People with COVID-19 have reported a wide range of symptoms, ranging from mild symptoms to severe illness. Some people do not have any symptoms.
Symptoms may appear two to 14 days after exposure to the virus. People with the following symptoms may have COVID-19:
This list does not include all possible symptoms.
Most people with COVID-19 have mild to moderate symptoms and recover on their own. Less commonly, COVID-19 may lead to pneumonia, other severe complications, hospitalization or death.
If you have mild to moderate symptoms, stay home. Do not leave home except to get essential medical care (including testing for COVID-19) or to get basic needs such as groceries, if someone can not get them for you.
When to Call 911
You should go to an emergency room or call 911 immediately if you have:
This is not a complete list. If you are concerned you may be experiencing a medical emergency, contact your provider immediately or call 911.
When to Contact a Health Care Provider
Call your health care provider if you have symptoms, especially if you are an older adult, pregnant or have health conditions that put you at increased risk for severe illness.
Call, text, use telemedicine or use your patient portal to contact your health care provider. If you need help getting medical care, call 311. You can get care in NYC regardless of immigration status or ability to pay.
When to Get Tested
All New Yorkers should get a COVID-19 diagnostic test, whether or not they have symptoms or are at increased risk. Tests are free. You should look for a testing site near your home.
You will not be asked about immigration status. COVID-19 testing and care services are not a public benefit under the public charge rule (PDF).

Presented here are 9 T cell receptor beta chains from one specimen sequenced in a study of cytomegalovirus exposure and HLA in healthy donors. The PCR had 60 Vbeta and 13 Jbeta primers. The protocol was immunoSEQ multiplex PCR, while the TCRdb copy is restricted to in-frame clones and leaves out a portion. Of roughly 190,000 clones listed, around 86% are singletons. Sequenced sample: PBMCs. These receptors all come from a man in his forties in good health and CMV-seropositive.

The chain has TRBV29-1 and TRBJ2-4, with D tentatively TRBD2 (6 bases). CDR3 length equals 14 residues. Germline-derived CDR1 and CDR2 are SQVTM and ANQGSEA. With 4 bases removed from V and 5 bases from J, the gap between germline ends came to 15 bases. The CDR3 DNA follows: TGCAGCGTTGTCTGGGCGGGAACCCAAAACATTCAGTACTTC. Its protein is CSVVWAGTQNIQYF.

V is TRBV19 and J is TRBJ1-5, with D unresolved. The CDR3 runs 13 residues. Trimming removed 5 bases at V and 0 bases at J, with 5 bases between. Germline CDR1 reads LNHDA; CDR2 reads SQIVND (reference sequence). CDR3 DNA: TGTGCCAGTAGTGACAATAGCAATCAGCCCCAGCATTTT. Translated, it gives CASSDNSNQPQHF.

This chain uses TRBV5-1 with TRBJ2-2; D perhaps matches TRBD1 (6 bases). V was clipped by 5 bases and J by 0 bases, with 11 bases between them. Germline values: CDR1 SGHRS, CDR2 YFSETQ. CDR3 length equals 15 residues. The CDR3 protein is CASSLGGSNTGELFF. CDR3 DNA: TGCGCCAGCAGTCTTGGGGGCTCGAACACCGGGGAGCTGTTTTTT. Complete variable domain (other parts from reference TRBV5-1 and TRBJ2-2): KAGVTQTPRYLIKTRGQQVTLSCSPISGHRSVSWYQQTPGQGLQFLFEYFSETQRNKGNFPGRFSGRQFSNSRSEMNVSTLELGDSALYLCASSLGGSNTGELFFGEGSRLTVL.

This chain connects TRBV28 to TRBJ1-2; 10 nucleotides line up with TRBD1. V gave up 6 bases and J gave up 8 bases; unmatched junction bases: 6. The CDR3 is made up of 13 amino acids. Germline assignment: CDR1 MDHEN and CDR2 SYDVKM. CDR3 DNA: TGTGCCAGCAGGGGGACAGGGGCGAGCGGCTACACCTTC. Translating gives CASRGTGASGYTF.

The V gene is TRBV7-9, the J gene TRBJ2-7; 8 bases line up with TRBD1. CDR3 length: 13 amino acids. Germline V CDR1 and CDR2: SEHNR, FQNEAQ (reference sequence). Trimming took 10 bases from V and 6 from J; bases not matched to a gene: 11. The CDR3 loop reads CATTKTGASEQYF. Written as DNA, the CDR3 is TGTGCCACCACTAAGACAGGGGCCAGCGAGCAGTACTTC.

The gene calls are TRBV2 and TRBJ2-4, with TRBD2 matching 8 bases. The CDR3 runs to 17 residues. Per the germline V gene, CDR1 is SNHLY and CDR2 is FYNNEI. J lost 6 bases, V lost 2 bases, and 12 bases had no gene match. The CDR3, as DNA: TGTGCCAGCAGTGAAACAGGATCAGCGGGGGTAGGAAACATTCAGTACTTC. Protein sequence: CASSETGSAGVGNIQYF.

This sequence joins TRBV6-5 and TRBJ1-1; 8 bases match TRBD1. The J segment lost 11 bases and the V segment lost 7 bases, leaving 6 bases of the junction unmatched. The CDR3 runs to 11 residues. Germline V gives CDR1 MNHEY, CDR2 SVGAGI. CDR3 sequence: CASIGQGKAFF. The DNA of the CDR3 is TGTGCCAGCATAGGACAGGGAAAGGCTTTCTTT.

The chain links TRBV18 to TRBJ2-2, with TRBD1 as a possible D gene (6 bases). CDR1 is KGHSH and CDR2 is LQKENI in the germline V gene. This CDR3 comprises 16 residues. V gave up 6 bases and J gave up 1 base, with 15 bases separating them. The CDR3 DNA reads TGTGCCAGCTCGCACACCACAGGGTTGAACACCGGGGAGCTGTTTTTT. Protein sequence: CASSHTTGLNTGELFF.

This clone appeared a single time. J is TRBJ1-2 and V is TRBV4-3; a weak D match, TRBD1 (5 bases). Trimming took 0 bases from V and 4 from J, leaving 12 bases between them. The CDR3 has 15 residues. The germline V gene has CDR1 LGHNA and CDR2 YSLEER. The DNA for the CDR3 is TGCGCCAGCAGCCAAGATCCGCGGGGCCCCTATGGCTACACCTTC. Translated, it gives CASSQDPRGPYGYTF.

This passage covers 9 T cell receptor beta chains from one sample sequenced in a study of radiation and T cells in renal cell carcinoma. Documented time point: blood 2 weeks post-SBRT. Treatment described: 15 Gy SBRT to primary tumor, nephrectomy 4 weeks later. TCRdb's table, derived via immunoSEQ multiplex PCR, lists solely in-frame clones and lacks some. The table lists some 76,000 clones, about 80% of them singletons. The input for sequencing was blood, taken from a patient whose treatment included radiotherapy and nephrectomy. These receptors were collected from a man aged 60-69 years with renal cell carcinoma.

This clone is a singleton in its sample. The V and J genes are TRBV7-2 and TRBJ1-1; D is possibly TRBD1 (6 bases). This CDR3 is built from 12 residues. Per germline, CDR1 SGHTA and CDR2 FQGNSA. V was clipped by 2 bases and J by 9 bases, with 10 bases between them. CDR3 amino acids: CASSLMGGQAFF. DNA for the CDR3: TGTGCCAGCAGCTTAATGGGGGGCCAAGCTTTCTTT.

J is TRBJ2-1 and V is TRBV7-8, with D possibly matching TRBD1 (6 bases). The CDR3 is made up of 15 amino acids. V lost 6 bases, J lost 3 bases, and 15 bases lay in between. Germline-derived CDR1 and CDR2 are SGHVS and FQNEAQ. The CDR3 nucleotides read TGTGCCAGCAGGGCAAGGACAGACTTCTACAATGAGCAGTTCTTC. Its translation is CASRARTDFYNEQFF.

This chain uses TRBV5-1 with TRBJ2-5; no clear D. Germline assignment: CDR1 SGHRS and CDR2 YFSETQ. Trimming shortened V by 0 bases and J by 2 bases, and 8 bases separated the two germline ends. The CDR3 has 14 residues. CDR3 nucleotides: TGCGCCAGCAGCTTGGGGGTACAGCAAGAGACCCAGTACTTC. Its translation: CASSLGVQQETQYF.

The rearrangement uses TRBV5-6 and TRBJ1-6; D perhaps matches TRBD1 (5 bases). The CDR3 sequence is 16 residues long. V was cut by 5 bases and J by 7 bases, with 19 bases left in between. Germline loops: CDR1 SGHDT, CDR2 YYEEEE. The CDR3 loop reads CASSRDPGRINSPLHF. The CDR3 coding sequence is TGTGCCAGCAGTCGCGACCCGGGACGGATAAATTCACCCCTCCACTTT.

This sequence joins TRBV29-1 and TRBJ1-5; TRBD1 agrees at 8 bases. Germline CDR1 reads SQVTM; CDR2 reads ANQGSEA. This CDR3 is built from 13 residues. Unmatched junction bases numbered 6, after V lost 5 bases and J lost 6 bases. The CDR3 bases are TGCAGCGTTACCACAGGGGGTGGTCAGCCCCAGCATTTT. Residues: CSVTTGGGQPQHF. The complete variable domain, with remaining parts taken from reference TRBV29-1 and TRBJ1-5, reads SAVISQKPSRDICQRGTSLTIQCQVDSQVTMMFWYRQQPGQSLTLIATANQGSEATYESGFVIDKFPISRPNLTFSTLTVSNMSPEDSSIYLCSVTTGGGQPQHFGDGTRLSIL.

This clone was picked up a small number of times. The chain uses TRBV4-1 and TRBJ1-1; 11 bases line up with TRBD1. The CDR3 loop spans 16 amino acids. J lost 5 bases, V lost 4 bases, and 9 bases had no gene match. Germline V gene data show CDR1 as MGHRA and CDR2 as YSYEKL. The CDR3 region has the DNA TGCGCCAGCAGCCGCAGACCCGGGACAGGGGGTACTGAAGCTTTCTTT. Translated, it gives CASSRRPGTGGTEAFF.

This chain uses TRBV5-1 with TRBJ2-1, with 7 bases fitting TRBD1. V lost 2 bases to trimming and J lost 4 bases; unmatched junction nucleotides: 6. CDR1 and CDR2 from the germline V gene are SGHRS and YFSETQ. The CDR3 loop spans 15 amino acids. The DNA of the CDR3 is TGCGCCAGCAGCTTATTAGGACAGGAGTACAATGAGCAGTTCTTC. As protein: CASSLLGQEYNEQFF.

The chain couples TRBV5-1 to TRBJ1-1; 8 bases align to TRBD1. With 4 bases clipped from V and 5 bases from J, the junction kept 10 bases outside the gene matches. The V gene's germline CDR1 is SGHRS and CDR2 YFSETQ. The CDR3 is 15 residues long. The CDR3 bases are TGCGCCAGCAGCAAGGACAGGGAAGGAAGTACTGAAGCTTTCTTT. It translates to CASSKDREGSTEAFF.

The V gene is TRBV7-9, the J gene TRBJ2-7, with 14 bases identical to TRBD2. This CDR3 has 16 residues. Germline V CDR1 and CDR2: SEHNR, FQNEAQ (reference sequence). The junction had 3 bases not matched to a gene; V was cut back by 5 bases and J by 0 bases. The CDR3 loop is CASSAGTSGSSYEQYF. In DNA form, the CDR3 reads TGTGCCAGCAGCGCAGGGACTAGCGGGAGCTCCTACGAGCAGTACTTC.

You should schedule a test as soon as possible if you:
If the test result is negative, talk with your health care provider about whether you should get tested again the following week.
Health care workers, other essential workers and workers who have in-person contact with people as part of their jobs should get tested once a month.
People who are not essential workers do not need to be tested as often. If you work outside the home, or if you live or work in a congregate setting, you should get tested regularly.
You should get tested before visiting someone who may be at increased risk of severe COVID-19. If you test positive, are showing symptoms or recently were in close contact with someone who has COVID-19, cancel your visit
You should not get retested for COVID-19 during the 90 days after your symptoms began or, if you did not have symptoms, from the date you were tested. A person who has recovered from COVID-19 may have a positive test result even though they are no longer contagious.
If you have recovered from COVID-19 and have new symptoms of COVID-19, consult with a health care provider, especially if you had close contact with someone who currently has COVID-19.
When You Are Sick and Staying Home
If you are sick, stay home as much as possible. Do not go to school or to work, even if you are an essential worker. Only leave home to get essential medical care or to get basic needs such as groceries, if you have no other way to get them.
To protect others in your household from getting sick:
When taking medicine, remember that many products to treat fever, cough and other symptoms contain the same active ingredient, and you could be taking too much if you take more than one medicine. Follow the recommended dosage on the medicine label.
To check if you are managing medicines safely, contact the Poison Control Center to speak with a registered pharmacist or nurse.
When You Are Sick and Need to Leave Home
If you need to leave your home to see a health care provider or to get medicine or groceries:
When You Need a Hotel for Isolation
If you tested positive for COVID-19 or have symptoms of COVID-19, you may qualify to isolate in a hotel for free. These hotel rooms are intended for people who do not have a safe place to isolate at home. Rooms are also available for people without COVID-19 who live with someone who has the virus or may have been in close contact with someone who has it.
For more information:
When You Are Feeling Better
There are still many unanswered questions about COVID-19, including whether it is possible to get sick again. For this reason, it is important to continue physical distancing, wearing a face covering and taking other precautions even after you are better.